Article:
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A housing project by Poly Group under construction in the Guangdong provincial city of Dongguan on July 13, 2022. Photo: AFP

China’s real estate slump crimps earnings at China Resources Land, China Overseas Land and other developers

  • China Resources Land’s profit attributable to shareholders fell 19 per cent to 72.9 billion yuan, while revenue shrank 2 per cent to 121.04 billion yuan
  • China Overseas’ interim profit fell 10 per cent to 17.35 billion yuan while revenue dropped by 4 per cent to 103.79 billion yuan, its first decline since 2018

China’s real estate slump has crimped the earnings of some of the world’s largest property developers, adding to the woes of an industry that is grappling with high debt, declining sales, pockets of mortgage revolt and shrinking confidence.

China Resources Land’s profit attributable to shareholders decreased by 19 per cent to 10.6 billion yuan (US$1.5 billion), while revenue shrank 1.1 per cent to 72.89 billion yuan, according to a statement.

China Overseas Land & Investment’s interim profit attributable to shareholders fell 20 per cent to 16.74 billion yuan while revenue dropped by 4 per cent to 103.79 billion yuan, its first decline since 2018.

“The market has hit rock bottom, and the recovery will be mild and slow,” said China Vanke Group’s chairman Yu Liang, after the industry’s bellwether – the first to enter what it called its “survival” mode two years ago – defied the industry’s slump with an unexpected 10.6-per cent profit growth. “We need to make a fire to keep us warm in [the industry’s] winter. It is more important to stay safe, than to be number one. We will continue to exercise great restraint in scale and loans.”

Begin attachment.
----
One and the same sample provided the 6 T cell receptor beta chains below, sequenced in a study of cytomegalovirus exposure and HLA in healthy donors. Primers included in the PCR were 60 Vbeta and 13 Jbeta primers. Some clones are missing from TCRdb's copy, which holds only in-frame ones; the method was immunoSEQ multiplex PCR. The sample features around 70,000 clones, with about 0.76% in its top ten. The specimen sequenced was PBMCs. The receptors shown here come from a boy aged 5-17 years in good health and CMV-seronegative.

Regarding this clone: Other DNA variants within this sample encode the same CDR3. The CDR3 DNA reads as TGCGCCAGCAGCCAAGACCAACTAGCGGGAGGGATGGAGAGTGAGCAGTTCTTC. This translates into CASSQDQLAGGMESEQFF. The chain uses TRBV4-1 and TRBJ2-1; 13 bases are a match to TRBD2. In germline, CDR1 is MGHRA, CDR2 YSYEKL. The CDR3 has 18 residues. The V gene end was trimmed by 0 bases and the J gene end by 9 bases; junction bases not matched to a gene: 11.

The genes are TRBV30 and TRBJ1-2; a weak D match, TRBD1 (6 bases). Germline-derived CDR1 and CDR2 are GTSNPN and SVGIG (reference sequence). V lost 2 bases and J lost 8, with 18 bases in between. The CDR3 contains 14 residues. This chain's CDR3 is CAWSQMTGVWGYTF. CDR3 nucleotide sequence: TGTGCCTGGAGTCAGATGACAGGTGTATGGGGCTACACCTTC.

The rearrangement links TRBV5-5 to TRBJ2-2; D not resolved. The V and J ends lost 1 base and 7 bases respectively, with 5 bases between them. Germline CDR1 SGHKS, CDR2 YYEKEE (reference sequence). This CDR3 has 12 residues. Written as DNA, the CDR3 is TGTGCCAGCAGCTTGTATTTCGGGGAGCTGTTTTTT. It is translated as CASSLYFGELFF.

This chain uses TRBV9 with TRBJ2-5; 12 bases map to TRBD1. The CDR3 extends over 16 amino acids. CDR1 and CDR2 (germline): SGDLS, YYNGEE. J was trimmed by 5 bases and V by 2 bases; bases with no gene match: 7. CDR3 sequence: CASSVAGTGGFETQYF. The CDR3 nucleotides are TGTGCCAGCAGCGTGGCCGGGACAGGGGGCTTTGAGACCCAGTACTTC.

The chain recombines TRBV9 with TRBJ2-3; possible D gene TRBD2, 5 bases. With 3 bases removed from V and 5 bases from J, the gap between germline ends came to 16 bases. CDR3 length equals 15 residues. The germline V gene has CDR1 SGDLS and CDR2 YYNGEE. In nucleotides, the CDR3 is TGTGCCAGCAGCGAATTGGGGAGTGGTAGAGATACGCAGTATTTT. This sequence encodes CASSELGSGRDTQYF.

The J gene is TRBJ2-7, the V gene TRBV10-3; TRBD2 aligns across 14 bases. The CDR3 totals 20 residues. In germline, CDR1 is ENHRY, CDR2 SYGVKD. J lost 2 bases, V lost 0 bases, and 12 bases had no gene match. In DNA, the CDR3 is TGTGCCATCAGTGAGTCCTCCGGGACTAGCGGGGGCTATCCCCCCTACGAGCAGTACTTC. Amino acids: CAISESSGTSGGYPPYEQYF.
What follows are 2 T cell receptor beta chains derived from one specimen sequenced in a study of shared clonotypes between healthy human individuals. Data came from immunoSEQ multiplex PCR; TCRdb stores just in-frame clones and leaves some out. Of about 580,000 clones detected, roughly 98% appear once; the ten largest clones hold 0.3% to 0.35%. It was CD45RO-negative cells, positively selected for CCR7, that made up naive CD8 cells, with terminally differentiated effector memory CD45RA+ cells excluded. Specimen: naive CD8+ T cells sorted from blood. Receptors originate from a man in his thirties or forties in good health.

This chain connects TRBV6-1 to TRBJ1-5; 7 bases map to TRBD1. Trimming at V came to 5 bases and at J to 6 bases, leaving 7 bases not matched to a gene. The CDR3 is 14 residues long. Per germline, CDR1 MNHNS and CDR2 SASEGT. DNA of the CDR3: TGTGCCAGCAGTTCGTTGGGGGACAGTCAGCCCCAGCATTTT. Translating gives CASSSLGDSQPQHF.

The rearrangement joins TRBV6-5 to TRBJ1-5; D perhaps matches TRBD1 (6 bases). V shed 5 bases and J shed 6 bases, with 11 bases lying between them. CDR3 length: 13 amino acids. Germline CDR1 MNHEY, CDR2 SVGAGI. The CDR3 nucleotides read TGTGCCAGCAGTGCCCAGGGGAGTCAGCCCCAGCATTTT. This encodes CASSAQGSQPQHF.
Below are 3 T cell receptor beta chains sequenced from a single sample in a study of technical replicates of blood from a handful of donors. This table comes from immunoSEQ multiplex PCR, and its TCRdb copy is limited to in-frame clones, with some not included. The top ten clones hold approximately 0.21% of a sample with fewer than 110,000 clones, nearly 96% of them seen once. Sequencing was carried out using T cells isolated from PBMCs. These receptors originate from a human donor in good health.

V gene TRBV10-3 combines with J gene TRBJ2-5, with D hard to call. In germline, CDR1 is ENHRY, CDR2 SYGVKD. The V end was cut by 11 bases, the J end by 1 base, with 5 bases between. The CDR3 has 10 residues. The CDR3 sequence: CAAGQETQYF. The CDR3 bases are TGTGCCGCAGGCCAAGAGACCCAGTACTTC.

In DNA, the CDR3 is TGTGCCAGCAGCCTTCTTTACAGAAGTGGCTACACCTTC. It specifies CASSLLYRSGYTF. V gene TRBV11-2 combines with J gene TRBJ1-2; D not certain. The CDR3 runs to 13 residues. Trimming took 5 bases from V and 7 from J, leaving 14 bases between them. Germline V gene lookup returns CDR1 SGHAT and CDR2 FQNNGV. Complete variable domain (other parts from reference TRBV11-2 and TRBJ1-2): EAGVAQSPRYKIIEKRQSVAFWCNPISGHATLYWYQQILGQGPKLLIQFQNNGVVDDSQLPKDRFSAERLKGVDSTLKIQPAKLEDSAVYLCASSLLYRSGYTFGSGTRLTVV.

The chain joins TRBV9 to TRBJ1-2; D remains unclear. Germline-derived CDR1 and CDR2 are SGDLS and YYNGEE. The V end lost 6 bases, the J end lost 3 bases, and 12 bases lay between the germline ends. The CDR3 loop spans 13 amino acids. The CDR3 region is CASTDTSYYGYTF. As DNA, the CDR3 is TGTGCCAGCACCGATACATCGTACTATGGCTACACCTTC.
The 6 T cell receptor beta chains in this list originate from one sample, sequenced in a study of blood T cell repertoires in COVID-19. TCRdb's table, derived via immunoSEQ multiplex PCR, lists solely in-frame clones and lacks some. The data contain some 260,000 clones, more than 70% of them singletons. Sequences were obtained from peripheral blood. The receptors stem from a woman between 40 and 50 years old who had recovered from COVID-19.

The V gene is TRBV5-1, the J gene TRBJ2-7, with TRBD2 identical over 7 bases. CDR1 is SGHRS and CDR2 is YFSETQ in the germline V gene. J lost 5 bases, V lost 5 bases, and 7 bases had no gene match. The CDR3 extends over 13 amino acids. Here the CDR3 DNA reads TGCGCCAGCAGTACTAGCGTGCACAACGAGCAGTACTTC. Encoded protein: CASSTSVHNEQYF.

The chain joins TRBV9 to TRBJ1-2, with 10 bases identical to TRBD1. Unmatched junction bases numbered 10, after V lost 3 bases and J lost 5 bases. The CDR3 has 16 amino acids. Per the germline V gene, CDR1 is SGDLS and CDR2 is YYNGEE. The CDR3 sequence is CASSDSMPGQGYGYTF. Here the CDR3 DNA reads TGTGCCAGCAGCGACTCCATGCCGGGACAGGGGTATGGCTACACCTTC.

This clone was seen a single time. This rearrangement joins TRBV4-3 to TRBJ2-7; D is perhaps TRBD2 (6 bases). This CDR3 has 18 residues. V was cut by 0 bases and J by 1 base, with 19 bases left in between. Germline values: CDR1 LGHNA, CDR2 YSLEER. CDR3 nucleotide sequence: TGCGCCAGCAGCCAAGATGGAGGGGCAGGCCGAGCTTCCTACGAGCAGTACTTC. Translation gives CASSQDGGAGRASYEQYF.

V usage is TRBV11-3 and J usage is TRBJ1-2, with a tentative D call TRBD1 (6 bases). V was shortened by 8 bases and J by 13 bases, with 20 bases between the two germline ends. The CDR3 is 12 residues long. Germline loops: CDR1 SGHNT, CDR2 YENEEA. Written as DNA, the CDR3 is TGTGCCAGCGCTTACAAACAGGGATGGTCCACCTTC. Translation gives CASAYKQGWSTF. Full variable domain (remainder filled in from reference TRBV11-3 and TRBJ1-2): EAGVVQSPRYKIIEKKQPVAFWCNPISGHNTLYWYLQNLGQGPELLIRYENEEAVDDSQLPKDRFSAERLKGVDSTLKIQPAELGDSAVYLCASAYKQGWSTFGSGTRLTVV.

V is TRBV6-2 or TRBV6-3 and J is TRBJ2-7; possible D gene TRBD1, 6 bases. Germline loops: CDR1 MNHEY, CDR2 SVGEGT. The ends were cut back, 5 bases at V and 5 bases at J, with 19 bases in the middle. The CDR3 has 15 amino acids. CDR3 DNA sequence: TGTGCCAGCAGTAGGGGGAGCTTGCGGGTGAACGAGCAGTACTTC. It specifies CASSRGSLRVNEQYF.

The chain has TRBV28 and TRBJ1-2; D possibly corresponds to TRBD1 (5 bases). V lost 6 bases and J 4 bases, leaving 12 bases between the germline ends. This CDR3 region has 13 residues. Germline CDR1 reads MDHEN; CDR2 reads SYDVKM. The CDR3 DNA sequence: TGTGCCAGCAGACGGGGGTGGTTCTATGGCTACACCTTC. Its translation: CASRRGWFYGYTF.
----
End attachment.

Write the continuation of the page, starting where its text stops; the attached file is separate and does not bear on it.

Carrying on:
Yu Liang, chairman of the China Vanke, during press conference in Hong Kong’s Central district on 27 March 2018. Photo: Edward Wong.

The hit to the bottom line is hitting China’s developers hard, underscoring the long path ahead as they struggle to sell homes, in an economy hobbled by the slowest annual growth pace in a generation, to pay their looming debt. As many as 21 of the largest developers have defaulted on their unmanageable debts in the last year, most notably China Evergrande Group, with the dubious honour as the world’s most indebted builder with US$300 billion in liabilities.

China’s factory activity contracted for the second consecutive month in August, as the Purchasing Managers’ Index (PMI), a key gauge of manufacturing, came in at 49.4, below the 50-point watershed that separated growth from contraction.

The weak economic indicator has sent economists scurrying to slash their growth forecasts for the world’s second-largest economy. The Chinese economy is now projected to expand by just 3.5 per cent this year, down from a previous forecast of 3.9 per cent, according to Bloomberg’s latest quarterly survey of economists.

The Chinese government originally set a growth target of around 5.5 per cent for 2022, a landmark date for the ruling Communist Party’s twice-a-decade conclave. With growth slowing sharply during the year and Covid outbreaks continuing to spread, officials had downplayed the goal.

Beijing hasn’t missed its GDP target by such a large magnitude before. It didn’t set one in 2020, during the first wave of the pandemic.

Developers say they are unable to discern the turning point for the industry. “Purchasing power and income expectations have not recovered,” said Liu Ping, chairman of the state-owned developer Poly Developments and Holdings, whose net profit rose 5 per cent. “Defaulted developers and the mortgage crisis are weighing on the market sentiment. It is hard to say where the turning point is.”

Home prices in China dropped for the 11th straight month in July, further pressured by a public mortgage boycott since mid July.

Buyers of more than 320 residential projects in 100 Chinese cities have collectively refused to make mortgage payments on unfinished projects in the past couple of weeks, according to real-time updates on “WeNeedHome” on GitHub, Microsoft’s collaborative code-sharing platform.

“Weak homebuyer confidence will keep Chinese property markets subdued, and liquidity access will remain challenging for developers,” rating agency Moody’s said in a report released on Wednesday.